Smile Politely

Mudmen of the hour

And when it rains on your parade, look up rather than down. Without the rain, there would be no rainbow.

– G. K. Chesteron

Mother Nature has lent a helping hand to some of the most memorable games in professional football history. The Packers edged Dallas to win the 1967 NFL Championship in sub-zero conditions at Lambeau Field; the event has since been and will forever be known as the “Ice Bowl”. 1982’s “Snowplow Game” is noteworthy for its absurd finish: New England Patriots coach Ron Meyer ordered a stadium worker to clear a spot on the Foxboro Stadium AstroTurf so his placekicker could beat Miami with a late-fourth-quarter field goal. (Not coincidentally, the NFL soon thereafter banned the use of on-field snow-removal devices during games.) Six years later, Mike Ditka’s Bears and Buddy Ryan’s Philadelphia Eagles met in a playoff war that few people saw; Chicago won the “Fog Bowl” 20-12 somewhere between Soldier Field’s hallowed walls.

At the prep level, the stakes aren’t quite as high. Kids aren’t playing for their livelihoods – at least, most of them aren’t. Networks aren’t filling broadcast booths with Enbergs and Olsens for their Must-See-TV productions. And coaches like Meyer aren’t doing whatever it takes to win—at least, we hope they aren’t. In the high school games we’ve seen this fall, the spirit of the sport is what has counted most. Ninety-nine percent of the Central Illinois players we’ve watched aren’t vying for collegiate athletic scholarships. Rather, they’re simply out there having a grand ol’ time with their friends. Playing football in the mud.

Mother Nature had quite a laugh at Mahomet-Seymour last Friday night. Forty-eight consecutive hours of rainfall gutted the Bulldogs’ field, and, if truth be told, gave the pass-happy home team a slight advantage against #1-ranked Bloomington Central Catholic. Or at least leveled the playing field.

The monsoon was kind enough to relent just as we left the city limits of Champaign. The gridiron having been transformed into an absolute bog, it looked for all the world as if this would be trench warfare in mold of Ypres, decided by the big uglies at the line of scrimmage. Surveying the teams as they lined up across from one another, the advantage clearly lay with Bloomington Central Catholic.

All quiet on the Western Front? Not if Iron Maiden has anything to say about it.

Nevertheless, M-S tosser Quentin McNew burned the Saints with several well-timed strikes, many of which left defenders stuck in the mud trying to follow the routes of end Ryan Ohl. The splendid wideout finished off the game’s two touchdown plays – the first a 35-yard sideline connection that gave the Bulldogs a 7-3 third-quarter lead; the second, just minutes later, a quick slant from the 4. That pair of scores, combined with inspired defensive play, vaulted Mahomet to a 14-5 upset victory.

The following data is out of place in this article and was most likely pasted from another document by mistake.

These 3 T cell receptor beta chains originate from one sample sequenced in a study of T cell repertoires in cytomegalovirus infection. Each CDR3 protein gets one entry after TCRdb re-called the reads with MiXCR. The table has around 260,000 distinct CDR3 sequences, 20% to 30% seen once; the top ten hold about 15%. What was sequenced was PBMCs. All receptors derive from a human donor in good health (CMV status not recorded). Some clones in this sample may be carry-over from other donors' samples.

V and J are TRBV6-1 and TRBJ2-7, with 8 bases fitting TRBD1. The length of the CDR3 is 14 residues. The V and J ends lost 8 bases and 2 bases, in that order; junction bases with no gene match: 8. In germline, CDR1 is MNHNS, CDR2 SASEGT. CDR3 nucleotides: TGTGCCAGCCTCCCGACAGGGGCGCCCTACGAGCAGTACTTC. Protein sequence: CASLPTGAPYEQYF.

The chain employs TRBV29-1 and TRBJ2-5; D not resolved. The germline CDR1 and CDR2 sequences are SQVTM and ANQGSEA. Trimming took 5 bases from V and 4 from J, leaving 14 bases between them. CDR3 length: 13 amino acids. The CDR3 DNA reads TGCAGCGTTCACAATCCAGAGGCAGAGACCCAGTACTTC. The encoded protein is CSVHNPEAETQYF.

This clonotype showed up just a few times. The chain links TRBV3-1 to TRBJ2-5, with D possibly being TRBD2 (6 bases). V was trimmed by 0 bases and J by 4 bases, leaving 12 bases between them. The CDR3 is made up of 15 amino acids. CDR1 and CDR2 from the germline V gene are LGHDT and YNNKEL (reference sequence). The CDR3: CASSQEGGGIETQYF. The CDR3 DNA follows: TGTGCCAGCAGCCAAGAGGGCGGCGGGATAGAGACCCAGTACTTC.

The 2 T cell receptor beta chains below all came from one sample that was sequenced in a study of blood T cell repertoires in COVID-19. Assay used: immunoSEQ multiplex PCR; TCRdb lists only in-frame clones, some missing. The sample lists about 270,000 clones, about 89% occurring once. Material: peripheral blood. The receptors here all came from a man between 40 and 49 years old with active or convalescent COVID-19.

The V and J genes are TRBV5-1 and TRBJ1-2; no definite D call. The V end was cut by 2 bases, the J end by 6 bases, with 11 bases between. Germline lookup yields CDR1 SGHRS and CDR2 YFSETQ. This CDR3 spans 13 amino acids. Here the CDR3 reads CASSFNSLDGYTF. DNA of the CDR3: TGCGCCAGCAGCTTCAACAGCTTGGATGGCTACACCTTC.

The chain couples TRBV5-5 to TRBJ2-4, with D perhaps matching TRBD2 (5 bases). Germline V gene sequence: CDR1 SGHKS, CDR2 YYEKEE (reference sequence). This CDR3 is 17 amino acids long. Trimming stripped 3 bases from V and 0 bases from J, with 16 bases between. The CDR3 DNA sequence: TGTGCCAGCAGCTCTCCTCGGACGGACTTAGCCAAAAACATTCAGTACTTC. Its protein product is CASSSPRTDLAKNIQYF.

This edition of Catholics vs. Canines was a Tale of Twelve Turnovers. The Bulldogs lost three fumbles and McNew was picked off twice. (He was not at fault either time. One intended receiver fell to the turf before a pass arrived, and another let a perfectly-thrown ball slide through his hands and into the arms of an opportunistic defender.)

BCC, meanwhile, was victimized in nearly every possible manner. There was the greased watermelon slipping out of quarterback Kevin Rollins’ hand mid-throw and floating helplessly towards a Mahomet linebacker. There was the mishandled shotgun snap. There was the failed (and ill-conceived) fake punt, where the ball bounded away from the Saints’ seemingly surprised up-man and to their equally surprised punter, who in turn could not salvage a kick. There were seven Central Catholic giveaways in all, though some could be labeled as takeaways by the stout Bulldog D. Leading 14-3 late in the final period of play, that defense enjoyed its finest moment—a goalline stand that kept the Catholics out of the end zone. That Mahomet suffered a safety immediately after the change of possession was of no consequence, as its comfortable margin held to the buzzer.

BCC had its chances to get back into the game, helped in no small part by Mahomet’s desire to return the favor in sharing the ball. Yet, every time Mahomet needed a stop on third and short, the defensive line held fast, overcoming a size deficit with the sheer will to win.


For a squad that had lost its first two games of this season, Mahomet’s handling of the state’s top-ranked Class 4A team was a monumental achievement. The Bulldogs are now one victory away from clinching a playoff berth, and they can move into a three-way tie for first place in the Corn Belt Conference with a Friday triumph over Stanford and a Central Catholic defeat of new-#1 Rochester.


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